Getting to that point, unfortunately, requires a sea change in how we deal more compassionately with those in our society who are different from the rest of us—a change that our nation may be unwilling, or unable, to make.  If we fail to make it, we’ll be stuck with the never-ending debate over the validity of psychiatric diagnoses, the effectiveness of psychiatric drugs, the ethics of forced treatment, and the dilemma of defining when antisocial behavior becomes a “disease.”  In the meantime, troubled souls like James Holmes will continue to haunt us, left to their own devious plans until psychiatric treatment—or worse—is the only available option.


Turf Wars

July 6, 2012

The practice of medicine has changed enormously in just the last few years.  While the upcoming implementation of the Affordable Care Act promises even further—and more dramatic—change, one topic which has received little popular attention is the question of exactly who provides medical services.  Throughout medicine, physicians (i.e., those with MD or DO degrees) are being replaced by others, whenever possible, in an attempt to cut costs and improve access to care.

In psychiatry, non-physicians have long been a part of the treatment landscape.  Most commonly today, psychiatrists focus on “medication management” while psychologists, psychotherapists, and others perform “talk therapy.” But even the med management jobs—the traditional domain of psychiatrists, with their extensive medical training—are gradually being transferred to other so-called “midlevel” providers.

The term “midlevel” (not always a popular term, by the way) refers to someone whose training lies “mid-way” between that of a physician and another provider (like a nurse, psychologist, social worker, etc) but who is still licensed to diagnose and treat patients.  Midlevel providers usually work under the supervision (although often not direct) of a physician.  In psychiatry, there are a number of such midlevel professionals, with designations like PMHNP, PMHCNS, RNP, and APRN, who have become increasingly involved in “med management” roles.  This is partly because they tend to demand lower salaries and are reimbursed at a lower rate than medical professionals.  However, many physicians—and not just in psychiatry, by the way—have grown increasingly defensive (and, at times, downright angry, if some physician-only online communities are any indication) about this encroachment of “lesser-trained” practitioners onto their turf.

In my own experience, I’ve worked side-by-side with a few RNPs.  They performed their jobs quite competently.  However, their competence speaks less to the depth of their knowledge (which was impressive, incidentally) and more to the changing nature of psychiatry.  Indeed, psychiatry seems to have evolved to such a degree that the typical psychiatrist’s job—or “turf,” if you will—can be readily handled by someone with less (in some cases far less) training.  When you consider that most psychiatric visits comprise a quick interview and the prescription of a drug, it’s no surprise that someone with even just a rudimentary understanding of psychopharmacology and a friendly demeanor can do well 99% of the time.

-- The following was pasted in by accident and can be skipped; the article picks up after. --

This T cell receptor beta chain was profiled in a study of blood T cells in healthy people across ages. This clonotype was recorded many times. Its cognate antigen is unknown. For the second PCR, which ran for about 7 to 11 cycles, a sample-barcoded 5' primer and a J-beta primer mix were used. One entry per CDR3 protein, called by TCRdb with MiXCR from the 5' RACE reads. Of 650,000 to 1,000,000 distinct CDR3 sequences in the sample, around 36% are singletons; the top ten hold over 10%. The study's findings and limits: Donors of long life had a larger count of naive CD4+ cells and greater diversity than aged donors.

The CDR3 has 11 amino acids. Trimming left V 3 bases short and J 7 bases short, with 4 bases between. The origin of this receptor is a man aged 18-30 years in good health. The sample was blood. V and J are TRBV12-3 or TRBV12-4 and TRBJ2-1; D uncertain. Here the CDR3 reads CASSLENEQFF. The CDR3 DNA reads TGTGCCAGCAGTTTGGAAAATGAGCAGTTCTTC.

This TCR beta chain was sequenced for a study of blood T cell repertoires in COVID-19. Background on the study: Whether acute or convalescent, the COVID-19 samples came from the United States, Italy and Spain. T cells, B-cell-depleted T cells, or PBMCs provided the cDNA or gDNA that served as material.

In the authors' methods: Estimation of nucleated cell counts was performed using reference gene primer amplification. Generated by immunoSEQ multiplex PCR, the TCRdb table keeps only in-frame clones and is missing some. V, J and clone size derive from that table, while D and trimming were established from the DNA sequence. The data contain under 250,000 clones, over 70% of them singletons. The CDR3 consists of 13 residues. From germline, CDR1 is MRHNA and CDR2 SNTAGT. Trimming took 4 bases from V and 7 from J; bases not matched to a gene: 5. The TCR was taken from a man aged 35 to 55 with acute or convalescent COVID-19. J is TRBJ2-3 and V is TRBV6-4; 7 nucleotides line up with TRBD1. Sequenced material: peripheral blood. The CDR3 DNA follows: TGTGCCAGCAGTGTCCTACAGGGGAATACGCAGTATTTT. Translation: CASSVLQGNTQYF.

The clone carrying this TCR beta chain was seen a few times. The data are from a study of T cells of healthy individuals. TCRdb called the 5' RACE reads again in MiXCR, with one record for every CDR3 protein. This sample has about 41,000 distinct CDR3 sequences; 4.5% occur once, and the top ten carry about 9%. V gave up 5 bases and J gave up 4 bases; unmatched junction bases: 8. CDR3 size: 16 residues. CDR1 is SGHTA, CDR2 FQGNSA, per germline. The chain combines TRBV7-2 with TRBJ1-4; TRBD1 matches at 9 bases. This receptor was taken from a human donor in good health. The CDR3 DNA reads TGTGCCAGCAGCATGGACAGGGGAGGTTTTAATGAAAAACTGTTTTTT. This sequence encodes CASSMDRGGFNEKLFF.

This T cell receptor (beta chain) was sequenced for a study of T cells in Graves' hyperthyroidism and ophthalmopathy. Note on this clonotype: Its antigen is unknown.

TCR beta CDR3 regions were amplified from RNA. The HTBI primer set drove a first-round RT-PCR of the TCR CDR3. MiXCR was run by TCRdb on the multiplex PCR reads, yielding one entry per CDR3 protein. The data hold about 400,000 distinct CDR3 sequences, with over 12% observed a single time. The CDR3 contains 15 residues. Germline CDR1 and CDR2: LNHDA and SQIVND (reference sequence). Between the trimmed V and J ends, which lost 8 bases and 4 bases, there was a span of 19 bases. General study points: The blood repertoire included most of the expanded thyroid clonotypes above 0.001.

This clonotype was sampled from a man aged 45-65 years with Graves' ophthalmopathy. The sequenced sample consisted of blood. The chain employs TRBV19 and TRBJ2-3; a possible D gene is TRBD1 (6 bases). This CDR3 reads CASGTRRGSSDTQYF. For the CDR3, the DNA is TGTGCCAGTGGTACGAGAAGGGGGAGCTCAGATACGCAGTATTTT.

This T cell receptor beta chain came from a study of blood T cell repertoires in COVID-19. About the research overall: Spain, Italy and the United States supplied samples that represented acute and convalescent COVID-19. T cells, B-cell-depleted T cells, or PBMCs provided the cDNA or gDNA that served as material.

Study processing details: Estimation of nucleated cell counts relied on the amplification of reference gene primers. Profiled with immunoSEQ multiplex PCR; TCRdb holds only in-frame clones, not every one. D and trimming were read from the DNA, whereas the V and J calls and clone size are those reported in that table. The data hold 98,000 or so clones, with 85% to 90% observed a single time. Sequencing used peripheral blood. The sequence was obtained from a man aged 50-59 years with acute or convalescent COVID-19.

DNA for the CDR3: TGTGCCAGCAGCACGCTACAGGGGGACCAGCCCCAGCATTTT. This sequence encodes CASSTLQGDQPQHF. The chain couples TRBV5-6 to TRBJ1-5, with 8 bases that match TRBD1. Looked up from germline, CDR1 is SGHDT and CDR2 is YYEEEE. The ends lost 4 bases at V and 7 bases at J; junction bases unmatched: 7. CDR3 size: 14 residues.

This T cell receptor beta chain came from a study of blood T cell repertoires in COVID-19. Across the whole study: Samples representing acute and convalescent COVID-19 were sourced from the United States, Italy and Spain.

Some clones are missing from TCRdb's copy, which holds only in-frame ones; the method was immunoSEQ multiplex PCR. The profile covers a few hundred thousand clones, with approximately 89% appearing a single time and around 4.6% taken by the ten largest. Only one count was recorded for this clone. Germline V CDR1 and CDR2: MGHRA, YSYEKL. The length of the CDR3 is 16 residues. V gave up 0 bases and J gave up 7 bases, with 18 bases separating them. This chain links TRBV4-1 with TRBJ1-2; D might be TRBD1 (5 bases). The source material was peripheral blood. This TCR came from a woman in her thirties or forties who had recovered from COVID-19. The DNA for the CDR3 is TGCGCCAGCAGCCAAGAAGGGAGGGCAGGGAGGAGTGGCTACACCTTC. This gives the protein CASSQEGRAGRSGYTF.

This trend could spell (or hasten) the death of psychiatry.  More importantly, however, it could present an opportunity for psychiatry’s leaders to redefine and reinvigorate our field.

It’s easy to see how this trend could bring psychiatry to its knees.  Third-party payers obviously want to keep costs low, and with the passage of the ACA the role of the third-party payer—and “treatment guidelines” that can be followed more or less blindly—will be even stronger.  Patients, moreover, increasingly see psychiatry as a medication-oriented specialty, thanks to direct-to-consumer advertising and our medication-obsessed culture.  Taken together, this means that psychiatrists might be passed over in favor of cheaper workers whose main task will be to follow guidelines or protocols.  If so, most patients (unfortunately) wouldn’t even know the difference.

On the other hand, this trend could also present an opportunity for a revolution in psychiatry.  The predictions in the previous paragraph are based on two assumptions:  first, that psychiatric care requires medication, and second, that patients see the prescription of a drug as equivalent to a cure.  Psychiatry’s current leadership and the pharmaceutical industry have successfully convinced us that these statements are true.  But they need not be.  Instead, they merely represent one treatment paradigm—a paradigm that, for ever-increasing numbers of people, leaves much to be desired.